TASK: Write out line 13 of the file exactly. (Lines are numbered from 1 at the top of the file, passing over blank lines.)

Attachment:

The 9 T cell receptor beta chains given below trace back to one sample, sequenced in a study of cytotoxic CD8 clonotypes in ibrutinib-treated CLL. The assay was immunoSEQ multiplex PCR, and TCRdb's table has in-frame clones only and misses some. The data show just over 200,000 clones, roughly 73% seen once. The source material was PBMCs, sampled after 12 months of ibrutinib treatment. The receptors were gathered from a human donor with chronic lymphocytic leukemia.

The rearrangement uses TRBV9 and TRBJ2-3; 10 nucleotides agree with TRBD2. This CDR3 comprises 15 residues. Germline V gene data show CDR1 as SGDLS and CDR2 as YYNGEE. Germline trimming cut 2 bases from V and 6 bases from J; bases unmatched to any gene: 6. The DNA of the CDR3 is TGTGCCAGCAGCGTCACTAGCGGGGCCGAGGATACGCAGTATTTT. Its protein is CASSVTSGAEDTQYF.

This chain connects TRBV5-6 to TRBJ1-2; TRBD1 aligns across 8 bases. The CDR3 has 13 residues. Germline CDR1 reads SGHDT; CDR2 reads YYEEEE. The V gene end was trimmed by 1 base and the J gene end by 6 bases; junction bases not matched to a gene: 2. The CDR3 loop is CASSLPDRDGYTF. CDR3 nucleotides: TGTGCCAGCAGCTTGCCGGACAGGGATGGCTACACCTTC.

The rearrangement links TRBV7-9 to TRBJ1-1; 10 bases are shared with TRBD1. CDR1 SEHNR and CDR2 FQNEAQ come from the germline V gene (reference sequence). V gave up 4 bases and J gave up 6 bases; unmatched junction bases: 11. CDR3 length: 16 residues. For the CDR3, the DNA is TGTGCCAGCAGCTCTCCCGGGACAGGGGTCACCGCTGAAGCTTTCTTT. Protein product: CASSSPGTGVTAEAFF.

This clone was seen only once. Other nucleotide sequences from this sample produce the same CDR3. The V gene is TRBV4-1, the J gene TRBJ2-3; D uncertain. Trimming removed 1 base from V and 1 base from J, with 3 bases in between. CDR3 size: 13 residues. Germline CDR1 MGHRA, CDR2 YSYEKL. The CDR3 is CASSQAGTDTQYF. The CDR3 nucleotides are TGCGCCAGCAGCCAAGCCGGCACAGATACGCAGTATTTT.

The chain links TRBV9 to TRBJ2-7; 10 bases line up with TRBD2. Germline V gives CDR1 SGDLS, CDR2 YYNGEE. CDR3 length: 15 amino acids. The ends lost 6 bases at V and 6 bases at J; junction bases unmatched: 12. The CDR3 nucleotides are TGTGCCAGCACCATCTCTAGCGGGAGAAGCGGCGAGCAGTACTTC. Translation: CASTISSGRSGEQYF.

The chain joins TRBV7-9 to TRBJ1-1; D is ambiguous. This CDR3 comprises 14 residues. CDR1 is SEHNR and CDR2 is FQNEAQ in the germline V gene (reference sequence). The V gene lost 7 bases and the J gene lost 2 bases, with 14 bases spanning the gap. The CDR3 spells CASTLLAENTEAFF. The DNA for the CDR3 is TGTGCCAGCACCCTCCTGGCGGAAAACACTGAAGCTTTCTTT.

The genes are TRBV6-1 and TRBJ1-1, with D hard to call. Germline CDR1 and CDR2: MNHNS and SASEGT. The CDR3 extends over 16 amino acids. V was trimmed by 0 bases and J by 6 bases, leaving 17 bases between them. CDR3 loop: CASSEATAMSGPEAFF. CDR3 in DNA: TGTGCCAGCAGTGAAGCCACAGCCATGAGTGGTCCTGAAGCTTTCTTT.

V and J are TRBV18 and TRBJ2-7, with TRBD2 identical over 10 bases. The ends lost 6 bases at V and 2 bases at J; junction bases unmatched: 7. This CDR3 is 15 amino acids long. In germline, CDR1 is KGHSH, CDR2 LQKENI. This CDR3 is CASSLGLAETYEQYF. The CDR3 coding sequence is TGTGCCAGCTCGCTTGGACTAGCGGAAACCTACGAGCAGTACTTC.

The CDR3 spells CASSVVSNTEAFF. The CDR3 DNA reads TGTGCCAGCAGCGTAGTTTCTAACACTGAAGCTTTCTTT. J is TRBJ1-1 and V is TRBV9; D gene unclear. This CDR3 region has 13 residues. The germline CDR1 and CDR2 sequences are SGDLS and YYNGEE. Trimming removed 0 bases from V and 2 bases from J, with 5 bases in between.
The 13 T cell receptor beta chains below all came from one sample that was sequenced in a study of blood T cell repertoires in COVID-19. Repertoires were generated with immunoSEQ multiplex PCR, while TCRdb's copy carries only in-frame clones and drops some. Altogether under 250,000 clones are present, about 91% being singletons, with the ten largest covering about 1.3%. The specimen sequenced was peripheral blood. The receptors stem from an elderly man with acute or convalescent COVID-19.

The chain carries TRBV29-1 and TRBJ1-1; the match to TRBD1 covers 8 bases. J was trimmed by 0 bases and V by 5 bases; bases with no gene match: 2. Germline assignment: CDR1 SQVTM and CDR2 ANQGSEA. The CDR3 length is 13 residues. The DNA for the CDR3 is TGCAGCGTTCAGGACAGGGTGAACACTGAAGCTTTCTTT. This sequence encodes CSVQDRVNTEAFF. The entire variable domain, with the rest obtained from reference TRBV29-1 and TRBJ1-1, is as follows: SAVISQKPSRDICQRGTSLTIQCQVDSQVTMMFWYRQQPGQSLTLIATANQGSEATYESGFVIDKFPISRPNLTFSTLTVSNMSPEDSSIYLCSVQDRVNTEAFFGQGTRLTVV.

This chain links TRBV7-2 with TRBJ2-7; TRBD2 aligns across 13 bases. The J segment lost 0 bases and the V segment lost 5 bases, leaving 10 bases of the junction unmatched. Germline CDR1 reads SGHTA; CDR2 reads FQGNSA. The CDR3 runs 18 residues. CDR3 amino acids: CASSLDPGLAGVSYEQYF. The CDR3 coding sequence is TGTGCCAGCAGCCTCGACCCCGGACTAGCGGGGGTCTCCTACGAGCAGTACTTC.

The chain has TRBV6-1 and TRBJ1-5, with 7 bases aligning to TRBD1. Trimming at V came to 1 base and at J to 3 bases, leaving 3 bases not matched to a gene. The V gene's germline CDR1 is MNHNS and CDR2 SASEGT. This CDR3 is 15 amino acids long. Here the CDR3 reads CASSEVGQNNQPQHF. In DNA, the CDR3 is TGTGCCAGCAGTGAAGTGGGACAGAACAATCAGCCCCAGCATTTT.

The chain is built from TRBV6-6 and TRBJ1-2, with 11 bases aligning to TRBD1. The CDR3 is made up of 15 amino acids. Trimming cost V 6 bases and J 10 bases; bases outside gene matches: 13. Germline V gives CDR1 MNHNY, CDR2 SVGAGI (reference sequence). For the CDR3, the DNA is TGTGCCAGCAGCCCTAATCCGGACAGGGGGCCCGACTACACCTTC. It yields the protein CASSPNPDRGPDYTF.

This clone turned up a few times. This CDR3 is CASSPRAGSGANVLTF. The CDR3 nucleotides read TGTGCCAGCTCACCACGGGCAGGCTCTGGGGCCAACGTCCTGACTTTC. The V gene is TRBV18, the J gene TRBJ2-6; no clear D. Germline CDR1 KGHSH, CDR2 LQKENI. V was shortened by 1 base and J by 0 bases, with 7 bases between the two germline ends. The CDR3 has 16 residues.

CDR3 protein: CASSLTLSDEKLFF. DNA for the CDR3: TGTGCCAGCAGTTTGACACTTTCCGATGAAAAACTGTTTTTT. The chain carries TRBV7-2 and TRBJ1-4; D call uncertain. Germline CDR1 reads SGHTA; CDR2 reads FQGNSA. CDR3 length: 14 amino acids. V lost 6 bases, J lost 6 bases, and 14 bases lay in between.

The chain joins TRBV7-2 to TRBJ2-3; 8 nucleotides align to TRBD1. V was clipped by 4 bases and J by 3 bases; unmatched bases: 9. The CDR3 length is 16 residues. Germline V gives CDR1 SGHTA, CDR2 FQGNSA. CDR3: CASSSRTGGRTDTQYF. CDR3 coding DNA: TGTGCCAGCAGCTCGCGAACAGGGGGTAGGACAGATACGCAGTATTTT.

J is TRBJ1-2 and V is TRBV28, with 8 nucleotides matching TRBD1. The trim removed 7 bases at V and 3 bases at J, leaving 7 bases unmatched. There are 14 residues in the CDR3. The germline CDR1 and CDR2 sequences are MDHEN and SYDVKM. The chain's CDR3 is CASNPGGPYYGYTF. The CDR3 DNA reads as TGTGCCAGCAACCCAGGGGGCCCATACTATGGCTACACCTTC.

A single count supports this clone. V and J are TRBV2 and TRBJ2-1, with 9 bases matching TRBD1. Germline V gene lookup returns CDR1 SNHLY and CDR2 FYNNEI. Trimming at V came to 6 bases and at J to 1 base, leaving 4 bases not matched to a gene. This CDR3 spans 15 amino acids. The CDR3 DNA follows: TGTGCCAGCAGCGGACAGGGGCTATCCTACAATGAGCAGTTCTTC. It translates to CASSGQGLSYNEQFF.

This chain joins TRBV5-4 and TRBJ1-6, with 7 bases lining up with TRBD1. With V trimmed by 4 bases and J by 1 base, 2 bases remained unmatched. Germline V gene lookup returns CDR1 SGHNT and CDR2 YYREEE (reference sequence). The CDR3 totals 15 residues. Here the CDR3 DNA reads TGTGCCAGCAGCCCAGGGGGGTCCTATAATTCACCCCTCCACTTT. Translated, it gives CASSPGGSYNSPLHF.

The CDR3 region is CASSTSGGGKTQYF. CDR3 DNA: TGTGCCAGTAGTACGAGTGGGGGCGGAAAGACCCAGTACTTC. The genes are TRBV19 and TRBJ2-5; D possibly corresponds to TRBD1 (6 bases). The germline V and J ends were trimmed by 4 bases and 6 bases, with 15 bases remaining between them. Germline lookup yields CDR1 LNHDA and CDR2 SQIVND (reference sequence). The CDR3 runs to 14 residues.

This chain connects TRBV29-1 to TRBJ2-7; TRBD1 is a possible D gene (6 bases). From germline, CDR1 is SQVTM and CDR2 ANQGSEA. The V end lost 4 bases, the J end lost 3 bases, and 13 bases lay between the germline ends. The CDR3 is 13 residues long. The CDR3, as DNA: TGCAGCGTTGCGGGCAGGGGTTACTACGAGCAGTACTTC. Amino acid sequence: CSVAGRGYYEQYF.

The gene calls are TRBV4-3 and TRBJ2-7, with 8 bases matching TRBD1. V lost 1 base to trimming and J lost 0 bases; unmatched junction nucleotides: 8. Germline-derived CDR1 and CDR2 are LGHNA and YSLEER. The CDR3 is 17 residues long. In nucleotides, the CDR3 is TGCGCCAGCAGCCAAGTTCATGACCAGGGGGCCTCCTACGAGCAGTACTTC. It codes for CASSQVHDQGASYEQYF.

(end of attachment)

This chain links TRBV7-2 with TRBJ2-7; TRBD2 aligns across 13 bases. The J segment lost 0 bases and the V segment lost 5 bases, leaving 10 bases of the junction unmatched. Germline CDR1 reads SGHTA; CDR2 reads FQGNSA. The CDR3 runs 18 residues. CDR3 amino acids: CASSLDPGLAGVSYEQYF. The CDR3 coding sequence is TGTGCCAGCAGCCTCGACCCCGGACTAGCGGGGGTCTCCTACGAGCAGTACTTC.